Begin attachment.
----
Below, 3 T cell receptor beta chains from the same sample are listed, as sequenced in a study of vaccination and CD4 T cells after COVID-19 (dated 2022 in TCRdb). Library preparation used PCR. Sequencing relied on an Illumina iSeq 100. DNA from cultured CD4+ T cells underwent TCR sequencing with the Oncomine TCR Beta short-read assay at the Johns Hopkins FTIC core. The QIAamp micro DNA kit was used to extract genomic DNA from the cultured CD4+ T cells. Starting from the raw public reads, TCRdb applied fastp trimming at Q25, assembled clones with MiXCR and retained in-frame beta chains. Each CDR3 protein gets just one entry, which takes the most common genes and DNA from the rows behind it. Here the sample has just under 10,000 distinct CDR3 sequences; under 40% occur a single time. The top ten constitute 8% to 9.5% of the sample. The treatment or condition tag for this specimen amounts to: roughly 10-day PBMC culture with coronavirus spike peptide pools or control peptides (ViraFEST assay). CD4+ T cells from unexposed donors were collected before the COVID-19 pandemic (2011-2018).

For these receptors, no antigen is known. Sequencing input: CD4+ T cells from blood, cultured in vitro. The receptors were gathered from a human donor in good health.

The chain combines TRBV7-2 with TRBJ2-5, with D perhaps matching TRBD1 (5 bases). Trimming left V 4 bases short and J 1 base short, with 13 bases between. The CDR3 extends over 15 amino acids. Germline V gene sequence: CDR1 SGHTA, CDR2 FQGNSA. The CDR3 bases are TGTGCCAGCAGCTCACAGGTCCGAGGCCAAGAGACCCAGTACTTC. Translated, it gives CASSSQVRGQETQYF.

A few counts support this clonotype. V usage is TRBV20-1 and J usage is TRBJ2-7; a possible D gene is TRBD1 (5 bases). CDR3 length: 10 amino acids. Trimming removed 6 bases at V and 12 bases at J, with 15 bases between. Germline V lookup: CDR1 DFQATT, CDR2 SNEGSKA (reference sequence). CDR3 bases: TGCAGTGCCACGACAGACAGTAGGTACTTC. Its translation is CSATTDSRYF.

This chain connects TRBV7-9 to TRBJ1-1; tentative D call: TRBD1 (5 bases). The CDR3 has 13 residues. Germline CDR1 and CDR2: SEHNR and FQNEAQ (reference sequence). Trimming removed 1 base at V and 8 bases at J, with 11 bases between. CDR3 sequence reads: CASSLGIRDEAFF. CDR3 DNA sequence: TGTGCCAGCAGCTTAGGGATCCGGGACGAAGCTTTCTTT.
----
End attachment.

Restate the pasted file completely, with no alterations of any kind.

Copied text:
Below, 3 T cell receptor beta chains from the same sample are listed, as sequenced in a study of vaccination and CD4 T cells after COVID-19 (dated 2022 in TCRdb). Library preparation used PCR. Sequencing relied on an Illumina iSeq 100. DNA from cultured CD4+ T cells underwent TCR sequencing with the Oncomine TCR Beta short-read assay at the Johns Hopkins FTIC core. The QIAamp micro DNA kit was used to extract genomic DNA from the cultured CD4+ T cells. Starting from the raw public reads, TCRdb applied fastp trimming at Q25, assembled clones with MiXCR and retained in-frame beta chains. Each CDR3 protein gets just one entry, which takes the most common genes and DNA from the rows behind it. Here the sample has just under 10,000 distinct CDR3 sequences; under 40% occur a single time. The top ten constitute 8% to 9.5% of the sample. The treatment or condition tag for this specimen amounts to: roughly 10-day PBMC culture with coronavirus spike peptide pools or control peptides (ViraFEST assay). CD4+ T cells from unexposed donors were collected before the COVID-19 pandemic (2011-2018).

For these receptors, no antigen is known. Sequencing input: CD4+ T cells from blood, cultured in vitro. The receptors were gathered from a human donor in good health.

The chain combines TRBV7-2 with TRBJ2-5, with D perhaps matching TRBD1 (5 bases). Trimming left V 4 bases short and J 1 base short, with 13 bases between. The CDR3 extends over 15 amino acids. Germline V gene sequence: CDR1 SGHTA, CDR2 FQGNSA. The CDR3 bases are TGTGCCAGCAGCTCACAGGTCCGAGGCCAAGAGACCCAGTACTTC. Translated, it gives CASSSQVRGQETQYF.

A few counts support this clonotype. V usage is TRBV20-1 and J usage is TRBJ2-7; a possible D gene is TRBD1 (5 bases). CDR3 length: 10 amino acids. Trimming removed 6 bases at V and 12 bases at J, with 15 bases between. Germline V lookup: CDR1 DFQATT, CDR2 SNEGSKA (reference sequence). CDR3 bases: TGCAGTGCCACGACAGACAGTAGGTACTTC. Its translation is CSATTDSRYF.

This chain connects TRBV7-9 to TRBJ1-1; tentative D call: TRBD1 (5 bases). The CDR3 has 13 residues. Germline CDR1 and CDR2: SEHNR and FQNEAQ (reference sequence). Trimming removed 1 base at V and 8 bases at J, with 11 bases between. CDR3 sequence reads: CASSLGIRDEAFF. CDR3 DNA sequence: TGTGCCAGCAGCTTAGGGATCCGGGACGAAGCTTTCTTT.